ANALYSIS: IRAQ ARMS INSPECTORS - Saddam's Arsenal: From Chemical Weapons to Nuclear Programme ; lUN Experts, Now Barred from Baghdad, Previously Uncovered a Terrifying Arsenal Which, If Reactivated, Could Engulf the Entire Region
Penketh, Anne, The Independent (London, England)
TWO HOURS after American warplanes struck Iraqi targets at the beginning of the Gulf War in 1991, President George Bush went on national television to report that a main war goal was to "knock out Saddam Hussein's nuclear bomb potential".
Forget liberating Kuwait. Eleven years later, his son, President George Bush Jnr, is using remarkably similar language about weapons of mass destruction to justify a new military intervention to topple the Iraqi leader.
In 1991, the United States was well aware of the risk to the Gulf region from President Saddam's chemical and biological weapons, long- range missiles and clandestine attempt to build a nuclear bomb. After all, he had already gassed to death some 5,000 Iraqi Kurds while putting down a Kurdish uprising. "When you've got an insect problem, you use insecticide," was how an Iraqi general shrugged off the event to the former chief UN weapons inspector Richard Butler.
President Saddam's military had earlier killed an estimated 5,000 Iranians with chemical bombs dropped on troop concentrations during the Iran- Iraq war. But the extent of Iraq's success in acquiring a vast arsenal of weapons of mass destruction only became apparent when the UN weapons inspectors were sent into the country to confirm the elimination of Iraq's suspected illegal arms programmes.
Since 1991, leading experts in these weapons - ranging from Russia to Australia - have braved a hostile environment to track down and destroy the weapons in an extraordinary cat-and-mouse game. They have supervised the destruction of hundreds of missiles and rockets modified to carry poison gases and their launchers - weapons the Iraqis claimed had never existed or had already been destroyed. They certified the destruction of 68,000 chemical munitions, and rendered harmless 600 tons of chemical weapons agents. The same goes for about 1,000 instrument parts that were used or intended to be used for chemical warfare.
The Iraqis' main chemical development and production complex at al-Muthanna, largely destroyed by the allies in the Gulf War, was dismantled and closed, still reeking with the fumes of mustard gas. The inspectors also oversaw the destruction of Iraq's biological weapons plant at al-Akam in 1996, one year after Iraqi officials finally admitted, after four years of strenuous denials, that they even had an offensive germ warfare programme.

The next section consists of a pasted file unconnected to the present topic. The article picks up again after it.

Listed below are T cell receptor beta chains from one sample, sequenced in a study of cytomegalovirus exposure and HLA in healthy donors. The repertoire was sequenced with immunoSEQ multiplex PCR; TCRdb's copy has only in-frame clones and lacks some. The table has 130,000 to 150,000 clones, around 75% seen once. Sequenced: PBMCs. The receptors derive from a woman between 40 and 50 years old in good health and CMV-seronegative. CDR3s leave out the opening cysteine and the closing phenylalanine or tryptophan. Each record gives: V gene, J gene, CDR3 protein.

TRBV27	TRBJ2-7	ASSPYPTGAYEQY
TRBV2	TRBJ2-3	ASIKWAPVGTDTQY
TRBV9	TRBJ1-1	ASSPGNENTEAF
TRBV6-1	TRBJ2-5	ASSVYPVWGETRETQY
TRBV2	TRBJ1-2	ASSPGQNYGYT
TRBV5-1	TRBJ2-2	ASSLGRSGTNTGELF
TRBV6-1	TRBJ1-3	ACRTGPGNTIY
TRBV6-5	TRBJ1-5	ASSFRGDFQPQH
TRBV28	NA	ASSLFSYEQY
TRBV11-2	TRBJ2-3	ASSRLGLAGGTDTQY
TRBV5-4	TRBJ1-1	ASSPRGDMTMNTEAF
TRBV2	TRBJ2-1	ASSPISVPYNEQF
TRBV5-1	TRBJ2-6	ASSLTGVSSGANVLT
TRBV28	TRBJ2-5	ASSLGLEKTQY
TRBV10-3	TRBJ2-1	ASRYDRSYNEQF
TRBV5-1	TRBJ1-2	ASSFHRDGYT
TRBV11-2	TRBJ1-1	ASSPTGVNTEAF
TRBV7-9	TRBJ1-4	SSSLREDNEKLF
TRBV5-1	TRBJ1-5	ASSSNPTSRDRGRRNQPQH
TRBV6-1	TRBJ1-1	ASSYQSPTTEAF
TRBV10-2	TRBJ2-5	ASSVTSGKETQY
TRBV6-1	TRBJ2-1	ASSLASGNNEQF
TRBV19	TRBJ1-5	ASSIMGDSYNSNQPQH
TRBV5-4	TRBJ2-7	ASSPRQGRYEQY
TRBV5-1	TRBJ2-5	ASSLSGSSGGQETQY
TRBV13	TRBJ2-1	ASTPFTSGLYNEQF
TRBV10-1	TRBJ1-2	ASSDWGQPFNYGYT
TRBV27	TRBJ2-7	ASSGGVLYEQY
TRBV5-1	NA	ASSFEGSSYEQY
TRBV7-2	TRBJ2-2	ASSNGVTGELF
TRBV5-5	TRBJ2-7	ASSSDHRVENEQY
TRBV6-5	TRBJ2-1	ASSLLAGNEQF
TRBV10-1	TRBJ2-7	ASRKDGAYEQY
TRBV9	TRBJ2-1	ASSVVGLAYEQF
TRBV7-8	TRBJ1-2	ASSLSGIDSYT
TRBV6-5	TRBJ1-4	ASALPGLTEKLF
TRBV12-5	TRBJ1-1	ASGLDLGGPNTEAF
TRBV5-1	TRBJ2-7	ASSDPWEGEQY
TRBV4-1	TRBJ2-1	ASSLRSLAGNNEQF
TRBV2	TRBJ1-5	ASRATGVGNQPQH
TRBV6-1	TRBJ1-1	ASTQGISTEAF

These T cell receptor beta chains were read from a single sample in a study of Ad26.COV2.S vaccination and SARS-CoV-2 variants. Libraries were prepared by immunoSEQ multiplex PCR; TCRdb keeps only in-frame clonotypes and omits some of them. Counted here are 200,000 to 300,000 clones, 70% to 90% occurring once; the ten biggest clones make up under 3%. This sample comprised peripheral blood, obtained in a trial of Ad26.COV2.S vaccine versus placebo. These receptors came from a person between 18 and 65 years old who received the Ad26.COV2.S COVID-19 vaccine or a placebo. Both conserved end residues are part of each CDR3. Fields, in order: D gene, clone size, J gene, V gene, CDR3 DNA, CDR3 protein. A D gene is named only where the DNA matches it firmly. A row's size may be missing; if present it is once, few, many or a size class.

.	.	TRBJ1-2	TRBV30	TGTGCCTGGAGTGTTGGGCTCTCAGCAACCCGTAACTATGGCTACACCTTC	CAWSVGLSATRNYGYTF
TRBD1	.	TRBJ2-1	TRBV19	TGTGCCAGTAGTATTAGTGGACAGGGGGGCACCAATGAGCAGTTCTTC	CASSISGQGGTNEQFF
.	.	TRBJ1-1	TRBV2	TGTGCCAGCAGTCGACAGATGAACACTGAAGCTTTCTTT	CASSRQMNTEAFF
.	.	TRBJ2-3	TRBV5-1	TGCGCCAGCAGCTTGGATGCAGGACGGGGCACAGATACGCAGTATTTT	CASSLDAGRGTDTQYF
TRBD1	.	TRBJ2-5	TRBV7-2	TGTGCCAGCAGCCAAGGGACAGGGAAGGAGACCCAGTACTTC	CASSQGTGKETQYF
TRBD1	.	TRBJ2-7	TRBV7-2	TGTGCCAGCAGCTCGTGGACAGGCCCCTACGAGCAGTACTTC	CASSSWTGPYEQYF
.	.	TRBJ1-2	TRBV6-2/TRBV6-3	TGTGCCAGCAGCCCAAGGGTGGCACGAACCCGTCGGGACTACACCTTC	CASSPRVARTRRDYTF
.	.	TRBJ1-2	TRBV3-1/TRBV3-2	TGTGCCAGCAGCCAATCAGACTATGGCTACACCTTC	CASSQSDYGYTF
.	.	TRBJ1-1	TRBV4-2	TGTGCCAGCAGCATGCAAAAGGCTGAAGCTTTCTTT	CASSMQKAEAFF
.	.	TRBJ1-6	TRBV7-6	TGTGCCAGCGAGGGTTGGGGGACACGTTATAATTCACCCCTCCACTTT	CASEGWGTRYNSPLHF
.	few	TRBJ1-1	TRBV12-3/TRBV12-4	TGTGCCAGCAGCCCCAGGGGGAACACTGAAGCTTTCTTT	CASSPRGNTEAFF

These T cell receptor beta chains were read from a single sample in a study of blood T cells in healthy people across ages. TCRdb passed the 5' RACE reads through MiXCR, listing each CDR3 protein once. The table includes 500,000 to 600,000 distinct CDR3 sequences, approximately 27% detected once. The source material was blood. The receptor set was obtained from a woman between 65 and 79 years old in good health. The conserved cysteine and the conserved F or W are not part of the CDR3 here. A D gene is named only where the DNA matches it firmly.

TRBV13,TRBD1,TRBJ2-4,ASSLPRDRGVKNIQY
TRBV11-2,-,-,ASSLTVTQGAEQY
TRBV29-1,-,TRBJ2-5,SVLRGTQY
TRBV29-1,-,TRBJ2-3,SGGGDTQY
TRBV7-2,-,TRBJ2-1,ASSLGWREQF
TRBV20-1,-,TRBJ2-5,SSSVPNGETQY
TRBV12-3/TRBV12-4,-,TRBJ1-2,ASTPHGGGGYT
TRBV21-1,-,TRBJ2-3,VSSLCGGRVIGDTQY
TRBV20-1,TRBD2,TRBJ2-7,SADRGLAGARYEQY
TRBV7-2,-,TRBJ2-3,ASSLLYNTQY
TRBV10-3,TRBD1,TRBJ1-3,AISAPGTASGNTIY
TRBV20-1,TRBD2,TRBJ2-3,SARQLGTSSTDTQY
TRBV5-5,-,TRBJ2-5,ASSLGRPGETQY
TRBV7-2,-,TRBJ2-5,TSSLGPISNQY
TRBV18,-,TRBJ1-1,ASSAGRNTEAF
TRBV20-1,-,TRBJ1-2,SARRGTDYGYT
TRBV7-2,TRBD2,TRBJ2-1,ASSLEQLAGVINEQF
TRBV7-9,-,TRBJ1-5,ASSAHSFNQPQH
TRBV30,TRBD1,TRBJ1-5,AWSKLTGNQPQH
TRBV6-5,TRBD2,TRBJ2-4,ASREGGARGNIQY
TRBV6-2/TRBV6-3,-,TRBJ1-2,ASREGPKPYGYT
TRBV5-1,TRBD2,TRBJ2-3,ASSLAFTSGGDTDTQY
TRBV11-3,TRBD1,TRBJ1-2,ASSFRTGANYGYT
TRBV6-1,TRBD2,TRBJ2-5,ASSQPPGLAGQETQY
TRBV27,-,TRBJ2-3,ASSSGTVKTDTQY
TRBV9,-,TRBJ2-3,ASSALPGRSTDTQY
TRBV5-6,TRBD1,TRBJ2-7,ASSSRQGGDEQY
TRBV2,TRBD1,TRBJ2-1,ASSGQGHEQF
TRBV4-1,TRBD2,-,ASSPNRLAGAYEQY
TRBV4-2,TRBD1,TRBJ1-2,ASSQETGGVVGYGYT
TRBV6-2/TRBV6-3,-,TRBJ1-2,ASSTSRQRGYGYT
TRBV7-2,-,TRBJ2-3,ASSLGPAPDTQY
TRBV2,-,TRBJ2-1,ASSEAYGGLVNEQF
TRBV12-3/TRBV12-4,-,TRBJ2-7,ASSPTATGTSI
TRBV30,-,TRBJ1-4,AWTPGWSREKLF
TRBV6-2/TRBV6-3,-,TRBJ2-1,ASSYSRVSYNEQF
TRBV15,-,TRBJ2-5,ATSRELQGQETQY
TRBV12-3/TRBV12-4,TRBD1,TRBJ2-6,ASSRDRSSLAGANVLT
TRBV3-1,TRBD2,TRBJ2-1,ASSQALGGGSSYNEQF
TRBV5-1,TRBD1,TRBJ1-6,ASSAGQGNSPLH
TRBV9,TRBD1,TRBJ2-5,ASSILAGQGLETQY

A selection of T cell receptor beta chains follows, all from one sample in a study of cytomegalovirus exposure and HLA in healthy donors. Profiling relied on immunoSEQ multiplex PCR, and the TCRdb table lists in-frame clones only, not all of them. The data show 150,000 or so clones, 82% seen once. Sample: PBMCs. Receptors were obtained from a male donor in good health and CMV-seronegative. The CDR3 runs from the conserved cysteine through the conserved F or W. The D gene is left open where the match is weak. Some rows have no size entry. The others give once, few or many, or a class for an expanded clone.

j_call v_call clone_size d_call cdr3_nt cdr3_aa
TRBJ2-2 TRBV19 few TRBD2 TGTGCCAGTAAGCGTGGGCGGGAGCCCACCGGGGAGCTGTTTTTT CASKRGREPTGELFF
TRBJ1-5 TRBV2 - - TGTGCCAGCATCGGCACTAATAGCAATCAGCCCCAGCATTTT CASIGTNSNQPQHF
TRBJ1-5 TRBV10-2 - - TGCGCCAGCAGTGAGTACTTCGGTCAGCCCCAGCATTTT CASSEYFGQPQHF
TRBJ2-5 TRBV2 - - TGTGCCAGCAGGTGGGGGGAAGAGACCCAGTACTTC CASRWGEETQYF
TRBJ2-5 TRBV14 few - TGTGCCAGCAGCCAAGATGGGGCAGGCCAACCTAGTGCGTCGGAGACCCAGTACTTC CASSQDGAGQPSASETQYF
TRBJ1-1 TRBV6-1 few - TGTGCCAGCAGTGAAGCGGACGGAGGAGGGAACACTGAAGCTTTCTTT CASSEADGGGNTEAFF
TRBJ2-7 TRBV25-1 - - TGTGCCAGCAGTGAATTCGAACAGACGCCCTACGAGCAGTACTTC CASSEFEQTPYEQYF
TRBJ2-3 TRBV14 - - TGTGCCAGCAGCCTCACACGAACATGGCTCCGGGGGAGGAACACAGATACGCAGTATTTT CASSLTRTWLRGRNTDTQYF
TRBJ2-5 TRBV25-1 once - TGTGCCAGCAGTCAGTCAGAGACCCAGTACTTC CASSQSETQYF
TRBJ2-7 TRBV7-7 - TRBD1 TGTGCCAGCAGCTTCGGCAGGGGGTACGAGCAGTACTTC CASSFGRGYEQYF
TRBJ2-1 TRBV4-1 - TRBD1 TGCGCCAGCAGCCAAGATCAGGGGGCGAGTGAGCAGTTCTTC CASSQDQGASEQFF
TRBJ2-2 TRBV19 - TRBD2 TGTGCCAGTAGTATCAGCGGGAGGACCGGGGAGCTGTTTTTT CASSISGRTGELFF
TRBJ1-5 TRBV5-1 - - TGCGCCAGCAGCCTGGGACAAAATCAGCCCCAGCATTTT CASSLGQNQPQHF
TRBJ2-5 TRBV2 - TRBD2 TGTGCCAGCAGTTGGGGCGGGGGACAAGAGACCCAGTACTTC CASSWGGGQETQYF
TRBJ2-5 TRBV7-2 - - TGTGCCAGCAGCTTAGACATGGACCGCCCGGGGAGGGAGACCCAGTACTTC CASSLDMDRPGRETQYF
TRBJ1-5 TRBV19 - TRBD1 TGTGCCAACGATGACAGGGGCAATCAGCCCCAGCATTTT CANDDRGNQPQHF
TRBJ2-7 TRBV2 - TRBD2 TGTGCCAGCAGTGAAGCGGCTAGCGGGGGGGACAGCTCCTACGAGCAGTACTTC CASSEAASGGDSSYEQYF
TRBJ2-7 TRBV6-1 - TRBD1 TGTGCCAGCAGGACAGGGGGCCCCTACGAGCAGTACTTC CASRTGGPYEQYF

Several gyroscopes - the main component of a missile's guidance system - fished out of the river Tigris on the Jordanian border in 1995 demonstrated that the Iraqis were attempting illegally to increase the range of their missiles.
Inspectors of the International Atomic Energy Agency (IAEA) in Vienna, working with the New York-based experts, accounted for Iraq's secret nuclear programme. But worrying aspects of Iraq's arsenal remain to be fully detailed: the inspectors pulled out in 1998 before they could determine the exact quantities of lethal VX nerve gas still held by President Saddam. And although the UN inspectors uncovered much about Iraqi germ warfare programmes, the Baghdad government never provided a full account. The inspectors have outstanding questions about tons of deadly anthrax and of botulinum toxin - which causes death from acute muscular paralysis - which could still be in Iraq. The Iraqis were also known to be working on other deadly agents. Iraq, from day one, set out to conceal its weapons from the inspectors, who have been barred from the country for almost four years. As the 1990s wore on, its concealment was more and more ingenious, including mobile germ warfare units, which were kept on the move to confuse the UN monitors. Part of the deception involved lorries painted with the markings of the Tip Top ice cream factory.
"Cheat, retreat. Cheat, retreat," was the inspectors' description of the Iraqi tactics, intended to avoid punitive military strikes by America. …